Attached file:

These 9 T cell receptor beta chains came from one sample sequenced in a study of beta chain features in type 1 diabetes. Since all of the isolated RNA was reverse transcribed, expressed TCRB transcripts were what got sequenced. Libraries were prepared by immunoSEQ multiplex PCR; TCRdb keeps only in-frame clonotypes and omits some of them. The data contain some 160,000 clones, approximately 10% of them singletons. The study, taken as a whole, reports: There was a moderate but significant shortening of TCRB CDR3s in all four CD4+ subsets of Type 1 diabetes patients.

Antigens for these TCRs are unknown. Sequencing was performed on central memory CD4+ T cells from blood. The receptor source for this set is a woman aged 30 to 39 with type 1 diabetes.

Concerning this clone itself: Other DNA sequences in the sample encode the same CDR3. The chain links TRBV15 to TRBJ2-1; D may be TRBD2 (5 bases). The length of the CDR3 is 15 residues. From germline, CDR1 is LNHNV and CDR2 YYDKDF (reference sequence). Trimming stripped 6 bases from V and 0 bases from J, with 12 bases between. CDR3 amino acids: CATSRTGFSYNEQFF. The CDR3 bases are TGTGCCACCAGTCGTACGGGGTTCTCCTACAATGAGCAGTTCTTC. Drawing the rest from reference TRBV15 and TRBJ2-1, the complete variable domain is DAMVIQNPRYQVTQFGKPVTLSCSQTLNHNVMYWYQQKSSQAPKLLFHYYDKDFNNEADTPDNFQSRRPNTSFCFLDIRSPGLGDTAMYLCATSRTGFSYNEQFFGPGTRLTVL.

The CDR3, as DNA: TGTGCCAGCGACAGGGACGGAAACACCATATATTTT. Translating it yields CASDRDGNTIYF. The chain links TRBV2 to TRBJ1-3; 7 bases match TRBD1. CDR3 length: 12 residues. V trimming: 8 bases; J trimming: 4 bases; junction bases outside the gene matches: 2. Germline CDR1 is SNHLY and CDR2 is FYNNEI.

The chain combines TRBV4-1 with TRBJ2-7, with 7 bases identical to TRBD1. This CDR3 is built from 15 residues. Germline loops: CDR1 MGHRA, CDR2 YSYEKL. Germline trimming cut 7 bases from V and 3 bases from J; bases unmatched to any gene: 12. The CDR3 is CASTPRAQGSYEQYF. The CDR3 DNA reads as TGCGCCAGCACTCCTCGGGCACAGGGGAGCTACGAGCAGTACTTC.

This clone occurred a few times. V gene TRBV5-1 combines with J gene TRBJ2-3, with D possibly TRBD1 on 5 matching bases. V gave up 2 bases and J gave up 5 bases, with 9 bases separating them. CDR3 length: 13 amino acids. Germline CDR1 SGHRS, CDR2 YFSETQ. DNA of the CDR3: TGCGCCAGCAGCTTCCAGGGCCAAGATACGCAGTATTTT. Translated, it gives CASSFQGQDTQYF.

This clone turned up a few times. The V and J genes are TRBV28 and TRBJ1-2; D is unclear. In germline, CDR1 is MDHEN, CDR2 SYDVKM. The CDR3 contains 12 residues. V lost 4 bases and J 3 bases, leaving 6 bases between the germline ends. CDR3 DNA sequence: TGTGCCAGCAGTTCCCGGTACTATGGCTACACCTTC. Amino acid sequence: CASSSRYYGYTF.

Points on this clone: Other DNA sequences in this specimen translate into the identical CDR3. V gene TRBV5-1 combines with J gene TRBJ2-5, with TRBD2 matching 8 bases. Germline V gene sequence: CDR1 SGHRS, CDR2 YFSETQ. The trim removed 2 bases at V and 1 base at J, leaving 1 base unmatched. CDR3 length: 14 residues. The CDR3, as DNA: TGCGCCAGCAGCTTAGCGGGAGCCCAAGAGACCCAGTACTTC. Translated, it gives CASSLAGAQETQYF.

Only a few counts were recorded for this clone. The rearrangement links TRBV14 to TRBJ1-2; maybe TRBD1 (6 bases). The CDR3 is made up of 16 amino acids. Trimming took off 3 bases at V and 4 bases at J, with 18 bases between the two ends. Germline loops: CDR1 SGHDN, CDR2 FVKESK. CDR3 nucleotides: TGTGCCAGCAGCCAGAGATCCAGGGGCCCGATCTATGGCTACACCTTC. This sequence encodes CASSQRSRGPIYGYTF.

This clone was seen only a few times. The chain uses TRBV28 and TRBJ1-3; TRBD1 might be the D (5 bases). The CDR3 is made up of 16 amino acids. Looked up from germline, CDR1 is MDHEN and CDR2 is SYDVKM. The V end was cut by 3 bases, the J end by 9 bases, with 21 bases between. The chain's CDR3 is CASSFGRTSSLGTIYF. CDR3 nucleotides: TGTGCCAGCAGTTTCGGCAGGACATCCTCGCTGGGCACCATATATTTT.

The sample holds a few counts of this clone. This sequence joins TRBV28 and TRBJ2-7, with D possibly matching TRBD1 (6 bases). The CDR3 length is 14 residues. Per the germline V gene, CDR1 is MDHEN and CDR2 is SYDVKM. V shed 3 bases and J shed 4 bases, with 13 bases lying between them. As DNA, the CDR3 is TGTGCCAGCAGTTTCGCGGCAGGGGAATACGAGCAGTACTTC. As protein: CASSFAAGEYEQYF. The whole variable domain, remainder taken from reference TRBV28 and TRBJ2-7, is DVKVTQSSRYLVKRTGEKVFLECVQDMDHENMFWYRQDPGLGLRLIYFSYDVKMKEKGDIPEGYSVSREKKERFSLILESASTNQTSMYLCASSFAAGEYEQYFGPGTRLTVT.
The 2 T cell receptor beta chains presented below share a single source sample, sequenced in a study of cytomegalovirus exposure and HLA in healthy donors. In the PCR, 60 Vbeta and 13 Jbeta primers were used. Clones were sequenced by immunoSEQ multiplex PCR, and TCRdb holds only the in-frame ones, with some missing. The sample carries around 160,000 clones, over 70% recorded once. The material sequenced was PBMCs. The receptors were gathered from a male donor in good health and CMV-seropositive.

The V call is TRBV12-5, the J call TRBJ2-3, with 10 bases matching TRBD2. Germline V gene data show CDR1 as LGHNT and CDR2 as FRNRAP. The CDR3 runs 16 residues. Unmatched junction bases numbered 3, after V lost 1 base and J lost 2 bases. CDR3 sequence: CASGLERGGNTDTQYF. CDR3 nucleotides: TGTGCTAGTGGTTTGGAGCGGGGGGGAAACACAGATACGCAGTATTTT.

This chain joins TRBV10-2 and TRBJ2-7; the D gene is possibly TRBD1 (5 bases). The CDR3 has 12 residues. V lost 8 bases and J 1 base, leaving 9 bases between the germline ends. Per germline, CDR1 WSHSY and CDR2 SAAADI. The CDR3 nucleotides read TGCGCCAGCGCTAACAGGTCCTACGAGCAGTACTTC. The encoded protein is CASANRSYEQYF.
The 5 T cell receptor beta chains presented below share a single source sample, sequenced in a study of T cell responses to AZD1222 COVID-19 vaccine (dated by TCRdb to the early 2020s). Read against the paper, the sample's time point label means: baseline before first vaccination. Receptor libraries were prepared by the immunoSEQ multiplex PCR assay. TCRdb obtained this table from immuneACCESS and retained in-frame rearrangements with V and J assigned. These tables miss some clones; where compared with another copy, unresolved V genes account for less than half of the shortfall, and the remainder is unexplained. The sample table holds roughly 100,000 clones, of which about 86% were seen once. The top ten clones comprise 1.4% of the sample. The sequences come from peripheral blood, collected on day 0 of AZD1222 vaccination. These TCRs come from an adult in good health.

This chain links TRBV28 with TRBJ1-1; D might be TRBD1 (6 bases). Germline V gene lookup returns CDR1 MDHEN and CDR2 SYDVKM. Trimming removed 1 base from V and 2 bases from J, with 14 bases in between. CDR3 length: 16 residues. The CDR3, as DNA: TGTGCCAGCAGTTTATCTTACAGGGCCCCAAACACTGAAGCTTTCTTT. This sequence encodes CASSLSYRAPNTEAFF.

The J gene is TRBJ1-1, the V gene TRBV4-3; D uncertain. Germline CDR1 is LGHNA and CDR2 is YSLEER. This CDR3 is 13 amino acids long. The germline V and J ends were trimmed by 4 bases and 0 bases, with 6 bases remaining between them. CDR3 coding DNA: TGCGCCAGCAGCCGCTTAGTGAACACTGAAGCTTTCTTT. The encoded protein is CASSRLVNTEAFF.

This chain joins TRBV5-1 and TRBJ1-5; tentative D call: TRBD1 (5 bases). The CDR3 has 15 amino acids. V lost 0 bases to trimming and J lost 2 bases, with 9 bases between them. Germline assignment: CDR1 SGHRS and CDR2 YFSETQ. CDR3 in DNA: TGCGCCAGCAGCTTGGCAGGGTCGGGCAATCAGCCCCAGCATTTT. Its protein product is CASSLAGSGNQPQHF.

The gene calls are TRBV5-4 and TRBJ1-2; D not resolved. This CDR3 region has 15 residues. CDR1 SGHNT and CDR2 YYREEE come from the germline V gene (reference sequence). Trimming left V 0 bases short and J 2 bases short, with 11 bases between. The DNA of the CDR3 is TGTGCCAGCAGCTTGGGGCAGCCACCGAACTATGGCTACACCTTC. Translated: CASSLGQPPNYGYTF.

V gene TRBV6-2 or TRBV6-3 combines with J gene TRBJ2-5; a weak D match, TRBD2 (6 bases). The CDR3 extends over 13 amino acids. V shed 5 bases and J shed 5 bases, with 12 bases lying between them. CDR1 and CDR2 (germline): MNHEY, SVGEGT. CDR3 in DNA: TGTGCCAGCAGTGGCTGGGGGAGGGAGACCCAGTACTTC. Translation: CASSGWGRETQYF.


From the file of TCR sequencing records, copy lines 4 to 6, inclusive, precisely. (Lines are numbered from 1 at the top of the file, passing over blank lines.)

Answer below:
The CDR3, as DNA: TGTGCCAGCGACAGGGACGGAAACACCATATATTTT. Translating it yields CASDRDGNTIYF. The chain links TRBV2 to TRBJ1-3; 7 bases match TRBD1. CDR3 length: 12 residues. V trimming: 8 bases; J trimming: 4 bases; junction bases outside the gene matches: 2. Germline CDR1 is SNHLY and CDR2 is FYNNEI.

The chain combines TRBV4-1 with TRBJ2-7, with 7 bases identical to TRBD1. This CDR3 is built from 15 residues. Germline loops: CDR1 MGHRA, CDR2 YSYEKL. Germline trimming cut 7 bases from V and 3 bases from J; bases unmatched to any gene: 12. The CDR3 is CASTPRAQGSYEQYF. The CDR3 DNA reads as TGCGCCAGCACTCCTCGGGCACAGGGGAGCTACGAGCAGTACTTC.

This clone occurred a few times. V gene TRBV5-1 combines with J gene TRBJ2-3, with D possibly TRBD1 on 5 matching bases. V gave up 2 bases and J gave up 5 bases, with 9 bases separating them. CDR3 length: 13 amino acids. Germline CDR1 SGHRS, CDR2 YFSETQ. DNA of the CDR3: TGCGCCAGCAGCTTCCAGGGCCAAGATACGCAGTATTTT. Translated, it gives CASSFQGQDTQYF.